Electric radiators generate about two thirds of their heat by convection (heating the surrounding air) and the other third by radiation (heating objects and people directly). They are either filled with a thermal fluid such as oil or a dry element like a ceramic core which stores the heat. It is because of this that electric radiators are deemed more energy efficient than others such as panel heaters, which rely on convection alone.
Being able to accurately control and programme your electric radiator is a must have to ensure energy efficiency is maintained. Electric radiators with inbuilt digital thermostats are known for accuracy. Looking at the technical specification of an electric radiator you’ll find information on how accurate the thermostat is. For example, ‘accurate to +0.30C’ or ‘accurate to +0.80C’. The lower the number, the more accurate the thermostat.
As the cost of energy has risen, it wouldn’t be unfair to say that we are becoming a lot more conscious of tracking our energy use. Electric radiators with an energy monitoring function will help you to identify opportunities to improve your energy use. For example, if one of the electric radiators in a room is using more energy, it could highlight an area of poor insulation or that’s susceptible to a draft.
This is a clever piece of technology which balances temperature control with minimal energy consumption. An electric radiator with this functionality will learn what the best time is to pre-heat the room so it reaches the programmed temperature at exactly the right time.
For example, if you want your living room to be measuring 190C at 6pm as soon as you arrive back home it will do with adaptive start. Electric radiators without it, will only start to warm the room from 6pm, or you will need to take a guess at how much earlier you need to set the program in order to have it warm when you arrive home.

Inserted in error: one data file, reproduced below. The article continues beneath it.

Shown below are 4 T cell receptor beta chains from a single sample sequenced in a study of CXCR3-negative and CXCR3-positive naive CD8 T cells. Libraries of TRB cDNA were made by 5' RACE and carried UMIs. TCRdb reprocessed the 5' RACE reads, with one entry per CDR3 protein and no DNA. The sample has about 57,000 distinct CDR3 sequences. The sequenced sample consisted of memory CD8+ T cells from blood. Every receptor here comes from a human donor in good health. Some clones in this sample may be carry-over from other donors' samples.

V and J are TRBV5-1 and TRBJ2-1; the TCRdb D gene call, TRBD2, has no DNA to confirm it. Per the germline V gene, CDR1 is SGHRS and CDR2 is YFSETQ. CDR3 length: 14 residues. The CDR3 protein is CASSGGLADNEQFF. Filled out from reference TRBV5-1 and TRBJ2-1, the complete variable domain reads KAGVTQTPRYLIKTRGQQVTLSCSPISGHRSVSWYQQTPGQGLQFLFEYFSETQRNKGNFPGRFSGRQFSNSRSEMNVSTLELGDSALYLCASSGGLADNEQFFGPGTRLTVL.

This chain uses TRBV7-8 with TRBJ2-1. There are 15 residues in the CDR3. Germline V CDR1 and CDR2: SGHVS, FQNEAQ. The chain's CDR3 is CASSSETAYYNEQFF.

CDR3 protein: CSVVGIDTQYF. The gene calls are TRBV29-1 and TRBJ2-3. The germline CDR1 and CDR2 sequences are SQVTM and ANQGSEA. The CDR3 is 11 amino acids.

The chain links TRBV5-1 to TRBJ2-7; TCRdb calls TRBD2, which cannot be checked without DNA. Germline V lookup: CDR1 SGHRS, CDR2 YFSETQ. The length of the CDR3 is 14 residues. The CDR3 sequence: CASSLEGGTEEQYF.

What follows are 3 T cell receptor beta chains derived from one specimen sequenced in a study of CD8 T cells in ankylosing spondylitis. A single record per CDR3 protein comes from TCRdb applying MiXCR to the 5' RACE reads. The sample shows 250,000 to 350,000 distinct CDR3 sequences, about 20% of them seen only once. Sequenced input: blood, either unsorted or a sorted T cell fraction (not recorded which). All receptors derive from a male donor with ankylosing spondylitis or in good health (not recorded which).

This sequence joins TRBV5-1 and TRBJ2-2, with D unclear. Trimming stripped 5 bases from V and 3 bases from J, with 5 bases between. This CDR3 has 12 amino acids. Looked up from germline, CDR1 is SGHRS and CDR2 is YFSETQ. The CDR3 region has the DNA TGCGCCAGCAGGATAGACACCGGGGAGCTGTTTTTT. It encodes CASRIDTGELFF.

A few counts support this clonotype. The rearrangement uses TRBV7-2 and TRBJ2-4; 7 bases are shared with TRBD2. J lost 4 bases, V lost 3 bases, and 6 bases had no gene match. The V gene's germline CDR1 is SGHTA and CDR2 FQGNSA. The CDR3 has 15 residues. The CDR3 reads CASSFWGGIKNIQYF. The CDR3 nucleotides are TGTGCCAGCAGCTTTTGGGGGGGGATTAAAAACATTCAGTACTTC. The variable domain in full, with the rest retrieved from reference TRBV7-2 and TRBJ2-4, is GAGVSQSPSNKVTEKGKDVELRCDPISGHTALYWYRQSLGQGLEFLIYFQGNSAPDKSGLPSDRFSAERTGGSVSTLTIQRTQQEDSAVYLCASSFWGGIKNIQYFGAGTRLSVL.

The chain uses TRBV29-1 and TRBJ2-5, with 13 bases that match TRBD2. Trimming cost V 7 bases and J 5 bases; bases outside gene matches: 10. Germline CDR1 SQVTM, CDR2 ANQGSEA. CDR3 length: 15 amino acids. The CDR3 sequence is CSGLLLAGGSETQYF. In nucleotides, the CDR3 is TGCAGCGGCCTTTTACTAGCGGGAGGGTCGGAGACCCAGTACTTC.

Open window detection
An electric radiator with open window detection will help reduce wasted energy by heating rooms where a window or door has been left open. If it senses a drop in temperature, it will go in ‘standby mode’ until, so energy is not wasted trying to compensate for the sudden drop in temperature.
Are electric radiators easy to install?
The simple answer is yes! As they are electric, there’s no requirement to connect them to any pipework which keeps the installation cost to a bare minimum. You’ll find that most electric radiators can simply be plugged into a standard 3 pin socket. If you want to move or add any sockets to accommodate your new plug-in electric radiator you’ll need a qualified electrician to do that for you.
What about maintenance?
Electric radiators do not require any maintenance apart from dusting occasionally. Why? Because they are not connected to a combustible fuel (gas) and don’t contain moving parts which saves you money on any annual maintenance.
If you are still unsure if electric radiators are right for your project, see how they compare with electric panel heaters (like the Glass Panel Heater), by reading this useful article ‘What’s the difference between electric radiators and panel heaters?’
However, if you’ve decided that an electric radiator is perfect for your project, then ThermoSphere’s Oil Filled Radiator would be a serious contender.
If you have a question about anything covered in this article, please contact one of the ThermoSphere team who will be happy to help.